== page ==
Wednesday, December 11, 2013

Volume I:
   Preghiera in gennaio - January Prayer

Lascia che sia fiorito
Signore, il suo sentiero
quando a te la sua anima
e al mondo la sua pelle
dovrà riconsegnare
quando verrà al tuo cielo
là dove in pieno giorno
risplendono le stelle.

Quando attraverserà
l'ultimo vecchio ponte
ai suicidi dirà
baciandoli alla fronte
venite in Paradiso
là dove vado anch'io
perché non c'è l'inferno
nel mondo del buon Dio.

Fate che giunga a Voi
con le sue ossa stanche
seguito da migliaia
di quelle facce bianche
fate che a voi ritorni
fra i morti per oltraggio
che al cielo ed alla terra
mostrarono il coraggio.

Signori benpensanti
spero non vi dispiaccia
se in cielo, in mezzo ai Santi
Dio, fra le sue braccia
soffocherà il singhiozzo
di quelle labbra smorte
che all'odio e all'ignoranza
preferirono la morte.

Dio di misericordia
il tuo bel Paradiso
l'hai fatto soprattutto
per chi non ha sorriso
per quelli che han vissuto
con la coscienza pura
l'inferno esiste solo
per chi ne ha paura.

Meglio di lui nessuno
mai ti potrà indicare
gli errori di noi tutti
che puoi e vuoi salvare.

Ascolta la sua voce
che ormai canta nel vento
Dio di misericordia
vedrai, sarai contento.

Dio di misericordia
vedrai, sarai contento.

Preghiera in gennaio © 1967 Fabrizio De André/Gian Piero Reverberi

"Preghiera in gennaio" was written on the occasion of the suicide of Luigi Tenco, a friend and fellow singer/songwriter. Tenco took his life after his song "Ciao amore, ciao" was rejected at the 1967 Sanremo Music Festival, an annual competition for Italian songwriters. At the time, suicide being considered a sin by the Church, a traditional Catholic funeral mass and burial were prohibited. The song itself was influenced by "Prière pour aller au paradis avec les ânes," a poem by Francis Jammes with whom De Andrè probably became familiar by way of Georges Brassens.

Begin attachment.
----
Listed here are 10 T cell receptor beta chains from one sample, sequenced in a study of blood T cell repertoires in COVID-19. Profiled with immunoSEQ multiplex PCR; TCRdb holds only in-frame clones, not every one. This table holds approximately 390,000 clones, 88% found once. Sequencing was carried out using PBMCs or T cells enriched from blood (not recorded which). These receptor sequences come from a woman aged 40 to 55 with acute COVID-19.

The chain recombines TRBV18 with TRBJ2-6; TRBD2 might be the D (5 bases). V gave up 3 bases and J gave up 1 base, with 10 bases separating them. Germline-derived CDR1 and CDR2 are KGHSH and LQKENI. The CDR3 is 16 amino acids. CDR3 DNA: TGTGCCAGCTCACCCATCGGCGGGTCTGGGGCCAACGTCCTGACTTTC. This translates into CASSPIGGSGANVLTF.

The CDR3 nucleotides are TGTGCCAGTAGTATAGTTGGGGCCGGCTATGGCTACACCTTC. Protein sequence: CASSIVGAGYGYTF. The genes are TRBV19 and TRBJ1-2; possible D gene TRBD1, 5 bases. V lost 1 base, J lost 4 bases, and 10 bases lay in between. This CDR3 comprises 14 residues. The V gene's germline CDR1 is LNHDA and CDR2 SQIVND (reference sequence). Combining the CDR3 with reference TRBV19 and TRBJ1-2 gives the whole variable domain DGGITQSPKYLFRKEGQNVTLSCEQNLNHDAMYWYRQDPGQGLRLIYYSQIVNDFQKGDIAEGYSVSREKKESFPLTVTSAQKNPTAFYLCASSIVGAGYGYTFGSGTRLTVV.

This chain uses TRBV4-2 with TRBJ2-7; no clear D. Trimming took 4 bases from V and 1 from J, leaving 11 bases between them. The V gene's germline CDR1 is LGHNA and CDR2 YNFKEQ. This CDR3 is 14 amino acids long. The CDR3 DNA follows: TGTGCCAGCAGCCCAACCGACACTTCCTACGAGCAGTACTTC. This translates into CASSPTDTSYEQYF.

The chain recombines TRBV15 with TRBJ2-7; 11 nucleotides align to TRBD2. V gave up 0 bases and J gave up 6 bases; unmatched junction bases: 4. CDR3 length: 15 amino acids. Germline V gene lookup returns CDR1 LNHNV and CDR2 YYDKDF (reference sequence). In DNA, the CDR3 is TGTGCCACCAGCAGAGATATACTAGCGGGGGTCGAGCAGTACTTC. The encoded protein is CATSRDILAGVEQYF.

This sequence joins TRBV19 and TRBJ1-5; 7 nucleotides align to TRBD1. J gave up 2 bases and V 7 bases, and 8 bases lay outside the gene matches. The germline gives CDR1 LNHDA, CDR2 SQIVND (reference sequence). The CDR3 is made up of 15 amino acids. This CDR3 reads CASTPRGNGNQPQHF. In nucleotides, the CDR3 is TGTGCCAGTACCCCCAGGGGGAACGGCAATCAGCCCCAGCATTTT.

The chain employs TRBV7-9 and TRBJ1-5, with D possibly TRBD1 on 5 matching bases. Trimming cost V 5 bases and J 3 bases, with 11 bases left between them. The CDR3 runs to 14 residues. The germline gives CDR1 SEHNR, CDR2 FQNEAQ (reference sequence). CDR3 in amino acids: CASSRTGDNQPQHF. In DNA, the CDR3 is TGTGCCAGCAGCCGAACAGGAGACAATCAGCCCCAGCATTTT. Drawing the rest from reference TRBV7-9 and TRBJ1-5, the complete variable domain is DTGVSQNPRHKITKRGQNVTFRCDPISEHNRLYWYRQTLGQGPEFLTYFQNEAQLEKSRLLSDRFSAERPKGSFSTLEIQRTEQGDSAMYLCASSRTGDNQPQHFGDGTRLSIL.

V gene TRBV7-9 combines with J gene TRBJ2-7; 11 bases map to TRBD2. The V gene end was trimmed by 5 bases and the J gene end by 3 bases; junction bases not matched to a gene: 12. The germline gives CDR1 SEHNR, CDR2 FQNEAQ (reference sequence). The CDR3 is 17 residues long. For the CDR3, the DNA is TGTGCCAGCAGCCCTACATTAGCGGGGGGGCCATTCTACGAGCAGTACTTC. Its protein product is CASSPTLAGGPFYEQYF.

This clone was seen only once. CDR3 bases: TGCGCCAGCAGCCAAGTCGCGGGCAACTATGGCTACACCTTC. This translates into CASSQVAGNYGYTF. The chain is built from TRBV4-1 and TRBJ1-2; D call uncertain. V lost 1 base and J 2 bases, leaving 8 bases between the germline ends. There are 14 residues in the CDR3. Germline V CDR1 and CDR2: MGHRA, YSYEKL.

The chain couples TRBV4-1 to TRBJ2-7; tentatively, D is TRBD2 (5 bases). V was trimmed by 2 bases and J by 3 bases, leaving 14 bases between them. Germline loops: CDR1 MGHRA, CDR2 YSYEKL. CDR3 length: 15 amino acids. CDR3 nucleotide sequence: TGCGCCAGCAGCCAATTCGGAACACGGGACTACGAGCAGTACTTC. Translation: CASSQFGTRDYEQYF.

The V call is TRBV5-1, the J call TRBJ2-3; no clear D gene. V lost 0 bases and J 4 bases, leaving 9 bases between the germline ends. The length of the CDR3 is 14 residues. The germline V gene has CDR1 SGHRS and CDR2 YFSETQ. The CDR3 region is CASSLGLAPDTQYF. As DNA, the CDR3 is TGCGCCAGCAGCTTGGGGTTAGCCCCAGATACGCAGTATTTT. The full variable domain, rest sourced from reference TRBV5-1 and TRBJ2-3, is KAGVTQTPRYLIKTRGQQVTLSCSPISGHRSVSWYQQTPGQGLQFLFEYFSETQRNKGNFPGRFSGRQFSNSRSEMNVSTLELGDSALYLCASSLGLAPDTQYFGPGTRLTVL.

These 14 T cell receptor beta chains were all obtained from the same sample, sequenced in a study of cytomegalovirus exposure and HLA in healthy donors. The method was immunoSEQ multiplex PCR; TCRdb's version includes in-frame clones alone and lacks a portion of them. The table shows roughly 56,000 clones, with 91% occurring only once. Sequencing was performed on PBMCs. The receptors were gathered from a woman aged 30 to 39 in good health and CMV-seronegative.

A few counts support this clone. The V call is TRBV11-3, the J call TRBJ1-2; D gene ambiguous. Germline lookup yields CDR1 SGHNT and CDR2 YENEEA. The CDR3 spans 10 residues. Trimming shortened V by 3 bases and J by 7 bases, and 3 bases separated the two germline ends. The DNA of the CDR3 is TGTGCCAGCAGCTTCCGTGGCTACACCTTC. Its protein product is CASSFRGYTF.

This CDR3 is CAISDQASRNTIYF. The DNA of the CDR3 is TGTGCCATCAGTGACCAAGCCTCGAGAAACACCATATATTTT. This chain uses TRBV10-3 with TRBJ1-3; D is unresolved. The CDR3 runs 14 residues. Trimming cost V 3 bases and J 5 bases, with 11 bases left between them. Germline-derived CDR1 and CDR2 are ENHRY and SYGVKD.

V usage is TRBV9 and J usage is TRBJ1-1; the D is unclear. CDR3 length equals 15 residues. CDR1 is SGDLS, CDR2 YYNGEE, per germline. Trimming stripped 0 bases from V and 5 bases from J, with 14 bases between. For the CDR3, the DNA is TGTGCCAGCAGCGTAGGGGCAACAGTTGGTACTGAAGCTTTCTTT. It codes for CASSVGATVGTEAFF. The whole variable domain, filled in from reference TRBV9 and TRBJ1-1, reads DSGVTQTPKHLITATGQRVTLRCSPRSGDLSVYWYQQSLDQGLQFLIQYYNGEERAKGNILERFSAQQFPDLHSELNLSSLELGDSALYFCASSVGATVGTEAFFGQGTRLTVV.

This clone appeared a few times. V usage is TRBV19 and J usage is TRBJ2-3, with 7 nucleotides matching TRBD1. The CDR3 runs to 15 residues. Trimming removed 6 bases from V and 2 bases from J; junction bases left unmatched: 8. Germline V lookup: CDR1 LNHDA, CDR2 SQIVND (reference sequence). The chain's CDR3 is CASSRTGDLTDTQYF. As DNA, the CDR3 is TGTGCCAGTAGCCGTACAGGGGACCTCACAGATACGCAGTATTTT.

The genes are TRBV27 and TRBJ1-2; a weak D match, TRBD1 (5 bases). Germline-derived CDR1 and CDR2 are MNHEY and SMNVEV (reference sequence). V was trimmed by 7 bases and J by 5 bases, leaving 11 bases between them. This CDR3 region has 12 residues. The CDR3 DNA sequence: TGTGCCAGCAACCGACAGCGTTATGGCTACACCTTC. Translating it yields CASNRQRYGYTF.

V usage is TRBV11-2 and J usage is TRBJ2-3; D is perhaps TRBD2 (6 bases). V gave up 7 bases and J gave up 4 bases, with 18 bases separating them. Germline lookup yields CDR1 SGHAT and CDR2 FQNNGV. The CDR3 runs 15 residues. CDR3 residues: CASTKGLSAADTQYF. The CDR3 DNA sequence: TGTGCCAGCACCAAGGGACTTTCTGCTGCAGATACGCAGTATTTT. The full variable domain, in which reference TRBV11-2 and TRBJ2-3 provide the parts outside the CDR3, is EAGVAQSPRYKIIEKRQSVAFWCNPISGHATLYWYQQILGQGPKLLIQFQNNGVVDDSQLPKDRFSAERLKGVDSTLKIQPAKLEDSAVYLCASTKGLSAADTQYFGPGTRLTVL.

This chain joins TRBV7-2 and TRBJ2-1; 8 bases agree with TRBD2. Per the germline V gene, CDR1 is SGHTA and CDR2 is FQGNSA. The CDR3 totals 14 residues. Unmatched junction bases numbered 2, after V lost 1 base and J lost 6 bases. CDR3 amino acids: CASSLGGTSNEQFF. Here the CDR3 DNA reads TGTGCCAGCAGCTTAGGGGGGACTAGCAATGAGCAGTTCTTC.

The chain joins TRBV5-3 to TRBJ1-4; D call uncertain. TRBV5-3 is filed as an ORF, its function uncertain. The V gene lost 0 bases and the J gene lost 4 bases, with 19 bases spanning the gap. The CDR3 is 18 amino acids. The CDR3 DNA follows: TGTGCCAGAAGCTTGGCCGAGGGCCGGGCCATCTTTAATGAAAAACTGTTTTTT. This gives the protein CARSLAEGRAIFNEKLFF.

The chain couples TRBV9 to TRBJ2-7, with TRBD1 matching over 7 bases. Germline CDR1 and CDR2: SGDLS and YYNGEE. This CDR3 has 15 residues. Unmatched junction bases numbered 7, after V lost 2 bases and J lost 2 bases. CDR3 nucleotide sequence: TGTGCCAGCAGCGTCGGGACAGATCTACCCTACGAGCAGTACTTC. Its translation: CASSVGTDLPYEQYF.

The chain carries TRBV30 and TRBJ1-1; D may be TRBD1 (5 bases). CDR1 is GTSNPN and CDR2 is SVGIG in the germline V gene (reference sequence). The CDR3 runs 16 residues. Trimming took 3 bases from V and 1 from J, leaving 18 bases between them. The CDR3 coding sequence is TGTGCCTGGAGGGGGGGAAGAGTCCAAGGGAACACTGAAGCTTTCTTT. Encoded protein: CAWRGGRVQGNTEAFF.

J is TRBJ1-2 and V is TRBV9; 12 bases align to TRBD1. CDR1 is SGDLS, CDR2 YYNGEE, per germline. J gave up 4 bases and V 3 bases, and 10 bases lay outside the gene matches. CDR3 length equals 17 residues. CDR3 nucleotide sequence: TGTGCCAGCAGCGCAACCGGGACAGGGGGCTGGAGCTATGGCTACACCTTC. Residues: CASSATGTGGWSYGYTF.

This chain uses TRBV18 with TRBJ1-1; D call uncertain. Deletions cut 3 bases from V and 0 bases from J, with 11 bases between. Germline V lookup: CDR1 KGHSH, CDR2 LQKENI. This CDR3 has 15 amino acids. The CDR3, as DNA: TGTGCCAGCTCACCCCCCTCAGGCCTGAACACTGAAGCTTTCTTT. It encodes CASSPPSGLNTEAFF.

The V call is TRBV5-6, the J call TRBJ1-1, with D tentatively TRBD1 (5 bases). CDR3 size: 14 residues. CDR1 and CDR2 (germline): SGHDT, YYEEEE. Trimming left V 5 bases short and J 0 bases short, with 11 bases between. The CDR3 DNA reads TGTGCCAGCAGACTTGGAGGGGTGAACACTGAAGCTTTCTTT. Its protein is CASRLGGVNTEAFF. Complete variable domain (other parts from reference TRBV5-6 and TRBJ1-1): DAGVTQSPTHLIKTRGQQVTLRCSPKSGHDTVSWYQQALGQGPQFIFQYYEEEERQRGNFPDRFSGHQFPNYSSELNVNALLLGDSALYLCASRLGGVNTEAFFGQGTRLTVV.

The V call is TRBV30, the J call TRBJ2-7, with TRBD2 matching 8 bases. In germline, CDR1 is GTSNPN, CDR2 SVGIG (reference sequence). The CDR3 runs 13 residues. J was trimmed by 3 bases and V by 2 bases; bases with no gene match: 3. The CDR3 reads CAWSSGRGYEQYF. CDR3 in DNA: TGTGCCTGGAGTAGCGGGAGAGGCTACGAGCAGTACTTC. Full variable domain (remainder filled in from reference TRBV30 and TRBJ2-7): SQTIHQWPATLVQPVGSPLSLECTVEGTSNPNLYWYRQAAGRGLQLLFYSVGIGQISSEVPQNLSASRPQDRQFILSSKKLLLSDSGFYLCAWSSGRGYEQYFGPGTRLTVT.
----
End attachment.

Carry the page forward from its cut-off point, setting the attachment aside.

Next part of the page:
Luigi Tenco
May blossoms adorn
his pathway, Lord,
when to you his spirit
and to the world his skin
he'll have to hand back in,
when he comes to your heaven,
there where in broad daylight
the stars shine bright.

When he crosses
the last old bridge,
to the suicides he will say,
kissing them on the forehead,
"Come you all to Paradise,
there where I too am going,
because there's no Hell
in the world of the good Lord."

Make it so he joins You
with his tired bones,
followed by thousands
of those white faces.
Make it so he returns to You,
in contempt among the dead,
who to heaven and to earth
displayed their courage.

All you right-thinking sirs,
I hope not to displease you
if in heaven, in the midst of the saints,
God, in his embrace,
will hush the sob
of those pale lips
that, over hatred and ignorance,
preferred death.

God of mercy,
your beautiful Paradise
you have made, above all,
for whoever didn’t smile,
for those who lived
with a clear conscience.
Hell exists only
for those who fear it.

None better than he
can ever show you
the errors of us all,
whom you can and do want to save.

Listen to his voice
that now sings in the wind.
God of mercy,
you will see, you will be pleased.

God of mercy,
you will see, you will be pleased.

English translation © 2014 Dennis Criteser


Volume I is De André’s first full studio album, released in 1967 on the Bluebell label. It was produced by Gian Piero Reverberi and Andrea Malcotti. Reverberi shares writing credits on the music of six of the songs.
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